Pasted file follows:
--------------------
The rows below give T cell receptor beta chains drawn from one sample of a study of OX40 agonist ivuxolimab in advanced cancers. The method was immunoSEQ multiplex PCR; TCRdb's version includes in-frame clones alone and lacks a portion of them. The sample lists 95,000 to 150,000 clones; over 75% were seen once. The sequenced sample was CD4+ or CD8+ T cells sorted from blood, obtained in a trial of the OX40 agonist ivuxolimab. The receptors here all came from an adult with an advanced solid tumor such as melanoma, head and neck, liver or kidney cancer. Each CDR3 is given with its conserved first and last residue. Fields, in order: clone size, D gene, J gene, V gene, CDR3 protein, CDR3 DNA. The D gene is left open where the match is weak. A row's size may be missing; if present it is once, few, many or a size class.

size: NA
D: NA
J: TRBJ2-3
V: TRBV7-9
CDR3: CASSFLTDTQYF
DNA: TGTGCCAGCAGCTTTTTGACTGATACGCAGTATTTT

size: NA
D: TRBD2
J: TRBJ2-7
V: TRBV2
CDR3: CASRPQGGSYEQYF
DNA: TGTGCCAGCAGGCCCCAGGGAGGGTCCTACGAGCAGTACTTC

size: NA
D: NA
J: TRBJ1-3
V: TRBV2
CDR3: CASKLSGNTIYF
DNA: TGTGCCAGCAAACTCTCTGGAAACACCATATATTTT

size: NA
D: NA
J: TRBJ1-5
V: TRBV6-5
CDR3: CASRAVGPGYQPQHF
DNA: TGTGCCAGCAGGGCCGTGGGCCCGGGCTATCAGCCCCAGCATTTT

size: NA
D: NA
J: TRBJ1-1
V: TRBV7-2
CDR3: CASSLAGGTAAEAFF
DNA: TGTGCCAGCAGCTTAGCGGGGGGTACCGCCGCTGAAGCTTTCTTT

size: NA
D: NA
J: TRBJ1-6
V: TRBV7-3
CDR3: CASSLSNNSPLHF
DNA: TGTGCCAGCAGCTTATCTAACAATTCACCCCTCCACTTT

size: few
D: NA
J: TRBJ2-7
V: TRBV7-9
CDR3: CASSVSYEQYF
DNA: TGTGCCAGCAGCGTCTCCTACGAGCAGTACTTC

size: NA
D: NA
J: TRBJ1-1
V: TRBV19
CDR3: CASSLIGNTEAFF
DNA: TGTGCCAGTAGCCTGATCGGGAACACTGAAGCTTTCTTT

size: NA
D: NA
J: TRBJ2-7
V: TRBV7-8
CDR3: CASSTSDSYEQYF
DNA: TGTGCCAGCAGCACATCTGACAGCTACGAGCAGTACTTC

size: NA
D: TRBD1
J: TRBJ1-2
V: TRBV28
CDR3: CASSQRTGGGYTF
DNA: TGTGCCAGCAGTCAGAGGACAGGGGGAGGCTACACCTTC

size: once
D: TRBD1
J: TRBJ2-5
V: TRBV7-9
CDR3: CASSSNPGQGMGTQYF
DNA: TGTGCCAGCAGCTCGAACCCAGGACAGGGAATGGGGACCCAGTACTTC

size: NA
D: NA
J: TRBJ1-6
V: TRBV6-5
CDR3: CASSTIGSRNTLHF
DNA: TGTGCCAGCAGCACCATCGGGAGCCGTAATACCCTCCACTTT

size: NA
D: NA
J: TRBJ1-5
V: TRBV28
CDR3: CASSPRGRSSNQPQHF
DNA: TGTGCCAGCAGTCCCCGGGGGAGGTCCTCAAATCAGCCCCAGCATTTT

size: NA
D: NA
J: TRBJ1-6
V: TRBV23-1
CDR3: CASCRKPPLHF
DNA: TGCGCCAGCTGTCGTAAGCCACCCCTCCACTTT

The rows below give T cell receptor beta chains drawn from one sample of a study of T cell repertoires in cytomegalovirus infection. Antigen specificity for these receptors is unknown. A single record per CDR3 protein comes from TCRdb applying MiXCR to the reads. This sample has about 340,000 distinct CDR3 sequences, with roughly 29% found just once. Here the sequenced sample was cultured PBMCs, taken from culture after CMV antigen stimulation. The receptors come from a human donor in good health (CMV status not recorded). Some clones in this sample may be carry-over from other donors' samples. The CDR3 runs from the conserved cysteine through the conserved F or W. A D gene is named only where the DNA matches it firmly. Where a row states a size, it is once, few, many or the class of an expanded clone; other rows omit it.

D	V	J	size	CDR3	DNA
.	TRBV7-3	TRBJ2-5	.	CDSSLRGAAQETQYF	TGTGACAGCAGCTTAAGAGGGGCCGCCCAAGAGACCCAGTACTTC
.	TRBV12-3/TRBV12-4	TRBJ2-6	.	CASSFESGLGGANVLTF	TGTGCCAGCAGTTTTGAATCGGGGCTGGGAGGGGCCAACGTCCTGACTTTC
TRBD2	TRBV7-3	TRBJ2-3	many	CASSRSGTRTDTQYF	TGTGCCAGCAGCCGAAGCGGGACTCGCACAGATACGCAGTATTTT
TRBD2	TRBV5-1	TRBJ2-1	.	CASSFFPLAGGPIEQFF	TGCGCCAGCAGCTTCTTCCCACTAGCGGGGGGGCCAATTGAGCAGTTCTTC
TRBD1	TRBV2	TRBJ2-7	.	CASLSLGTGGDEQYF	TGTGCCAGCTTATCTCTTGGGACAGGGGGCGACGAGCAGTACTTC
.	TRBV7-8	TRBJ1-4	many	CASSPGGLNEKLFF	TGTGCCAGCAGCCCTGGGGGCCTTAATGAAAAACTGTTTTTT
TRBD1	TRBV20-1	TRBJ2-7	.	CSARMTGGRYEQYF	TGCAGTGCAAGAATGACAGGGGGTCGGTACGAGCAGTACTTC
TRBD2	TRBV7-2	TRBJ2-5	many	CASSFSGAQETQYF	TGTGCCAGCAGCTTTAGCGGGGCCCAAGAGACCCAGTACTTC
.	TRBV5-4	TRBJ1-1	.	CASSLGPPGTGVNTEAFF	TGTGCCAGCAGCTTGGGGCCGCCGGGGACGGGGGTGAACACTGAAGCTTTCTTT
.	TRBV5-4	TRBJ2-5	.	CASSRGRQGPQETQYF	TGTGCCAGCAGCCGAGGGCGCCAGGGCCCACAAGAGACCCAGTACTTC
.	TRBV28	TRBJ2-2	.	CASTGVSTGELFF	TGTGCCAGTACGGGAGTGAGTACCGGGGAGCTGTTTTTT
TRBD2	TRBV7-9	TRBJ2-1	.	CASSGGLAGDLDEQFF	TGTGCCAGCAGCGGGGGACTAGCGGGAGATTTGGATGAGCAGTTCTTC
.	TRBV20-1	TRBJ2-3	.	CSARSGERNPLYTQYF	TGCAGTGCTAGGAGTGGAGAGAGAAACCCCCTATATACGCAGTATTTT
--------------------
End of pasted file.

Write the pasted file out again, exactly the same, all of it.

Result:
The rows below give T cell receptor beta chains drawn from one sample of a study of OX40 agonist ivuxolimab in advanced cancers. The method was immunoSEQ multiplex PCR; TCRdb's version includes in-frame clones alone and lacks a portion of them. The sample lists 95,000 to 150,000 clones; over 75% were seen once. The sequenced sample was CD4+ or CD8+ T cells sorted from blood, obtained in a trial of the OX40 agonist ivuxolimab. The receptors here all came from an adult with an advanced solid tumor such as melanoma, head and neck, liver or kidney cancer. Each CDR3 is given with its conserved first and last residue. Fields, in order: clone size, D gene, J gene, V gene, CDR3 protein, CDR3 DNA. The D gene is left open where the match is weak. A row's size may be missing; if present it is once, few, many or a size class.

size: NA
D: NA
J: TRBJ2-3
V: TRBV7-9
CDR3: CASSFLTDTQYF
DNA: TGTGCCAGCAGCTTTTTGACTGATACGCAGTATTTT

size: NA
D: TRBD2
J: TRBJ2-7
V: TRBV2
CDR3: CASRPQGGSYEQYF
DNA: TGTGCCAGCAGGCCCCAGGGAGGGTCCTACGAGCAGTACTTC

size: NA
D: NA
J: TRBJ1-3
V: TRBV2
CDR3: CASKLSGNTIYF
DNA: TGTGCCAGCAAACTCTCTGGAAACACCATATATTTT

size: NA
D: NA
J: TRBJ1-5
V: TRBV6-5
CDR3: CASRAVGPGYQPQHF
DNA: TGTGCCAGCAGGGCCGTGGGCCCGGGCTATCAGCCCCAGCATTTT

size: NA
D: NA
J: TRBJ1-1
V: TRBV7-2
CDR3: CASSLAGGTAAEAFF
DNA: TGTGCCAGCAGCTTAGCGGGGGGTACCGCCGCTGAAGCTTTCTTT

size: NA
D: NA
J: TRBJ1-6
V: TRBV7-3
CDR3: CASSLSNNSPLHF
DNA: TGTGCCAGCAGCTTATCTAACAATTCACCCCTCCACTTT

size: few
D: NA
J: TRBJ2-7
V: TRBV7-9
CDR3: CASSVSYEQYF
DNA: TGTGCCAGCAGCGTCTCCTACGAGCAGTACTTC

size: NA
D: NA
J: TRBJ1-1
V: TRBV19
CDR3: CASSLIGNTEAFF
DNA: TGTGCCAGTAGCCTGATCGGGAACACTGAAGCTTTCTTT

size: NA
D: NA
J: TRBJ2-7
V: TRBV7-8
CDR3: CASSTSDSYEQYF
DNA: TGTGCCAGCAGCACATCTGACAGCTACGAGCAGTACTTC

size: NA
D: TRBD1
J: TRBJ1-2
V: TRBV28
CDR3: CASSQRTGGGYTF
DNA: TGTGCCAGCAGTCAGAGGACAGGGGGAGGCTACACCTTC

size: once
D: TRBD1
J: TRBJ2-5
V: TRBV7-9
CDR3: CASSSNPGQGMGTQYF
DNA: TGTGCCAGCAGCTCGAACCCAGGACAGGGAATGGGGACCCAGTACTTC

size: NA
D: NA
J: TRBJ1-6
V: TRBV6-5
CDR3: CASSTIGSRNTLHF
DNA: TGTGCCAGCAGCACCATCGGGAGCCGTAATACCCTCCACTTT

size: NA
D: NA
J: TRBJ1-5
V: TRBV28
CDR3: CASSPRGRSSNQPQHF
DNA: TGTGCCAGCAGTCCCCGGGGGAGGTCCTCAAATCAGCCCCAGCATTTT

size: NA
D: NA
J: TRBJ1-6
V: TRBV23-1
CDR3: CASCRKPPLHF
DNA: TGCGCCAGCTGTCGTAAGCCACCCCTCCACTTT

The rows below give T cell receptor beta chains drawn from one sample of a study of T cell repertoires in cytomegalovirus infection. Antigen specificity for these receptors is unknown. A single record per CDR3 protein comes from TCRdb applying MiXCR to the reads. This sample has about 340,000 distinct CDR3 sequences, with roughly 29% found just once. Here the sequenced sample was cultured PBMCs, taken from culture after CMV antigen stimulation. The receptors come from a human donor in good health (CMV status not recorded). Some clones in this sample may be carry-over from other donors' samples. The CDR3 runs from the conserved cysteine through the conserved F or W. A D gene is named only where the DNA matches it firmly. Where a row states a size, it is once, few, many or the class of an expanded clone; other rows omit it.

D	V	J	size	CDR3	DNA
.	TRBV7-3	TRBJ2-5	.	CDSSLRGAAQETQYF	TGTGACAGCAGCTTAAGAGGGGCCGCCCAAGAGACCCAGTACTTC
.	TRBV12-3/TRBV12-4	TRBJ2-6	.	CASSFESGLGGANVLTF	TGTGCCAGCAGTTTTGAATCGGGGCTGGGAGGGGCCAACGTCCTGACTTTC
TRBD2	TRBV7-3	TRBJ2-3	many	CASSRSGTRTDTQYF	TGTGCCAGCAGCCGAAGCGGGACTCGCACAGATACGCAGTATTTT
TRBD2	TRBV5-1	TRBJ2-1	.	CASSFFPLAGGPIEQFF	TGCGCCAGCAGCTTCTTCCCACTAGCGGGGGGGCCAATTGAGCAGTTCTTC
TRBD1	TRBV2	TRBJ2-7	.	CASLSLGTGGDEQYF	TGTGCCAGCTTATCTCTTGGGACAGGGGGCGACGAGCAGTACTTC
.	TRBV7-8	TRBJ1-4	many	CASSPGGLNEKLFF	TGTGCCAGCAGCCCTGGGGGCCTTAATGAAAAACTGTTTTTT
TRBD1	TRBV20-1	TRBJ2-7	.	CSARMTGGRYEQYF	TGCAGTGCAAGAATGACAGGGGGTCGGTACGAGCAGTACTTC
TRBD2	TRBV7-2	TRBJ2-5	many	CASSFSGAQETQYF	TGTGCCAGCAGCTTTAGCGGGGCCCAAGAGACCCAGTACTTC
.	TRBV5-4	TRBJ1-1	.	CASSLGPPGTGVNTEAFF	TGTGCCAGCAGCTTGGGGCCGCCGGGGACGGGGGTGAACACTGAAGCTTTCTTT
.	TRBV5-4	TRBJ2-5	.	CASSRGRQGPQETQYF	TGTGCCAGCAGCCGAGGGCGCCAGGGCCCACAAGAGACCCAGTACTTC
.	TRBV28	TRBJ2-2	.	CASTGVSTGELFF	TGTGCCAGTACGGGAGTGAGTACCGGGGAGCTGTTTTTT
TRBD2	TRBV7-9	TRBJ2-1	.	CASSGGLAGDLDEQFF	TGTGCCAGCAGCGGGGGACTAGCGGGAGATTTGGATGAGCAGTTCTTC
.	TRBV20-1	TRBJ2-3	.	CSARSGERNPLYTQYF	TGCAGTGCTAGGAGTGGAGAGAGAAACCCCCTATATACGCAGTATTTT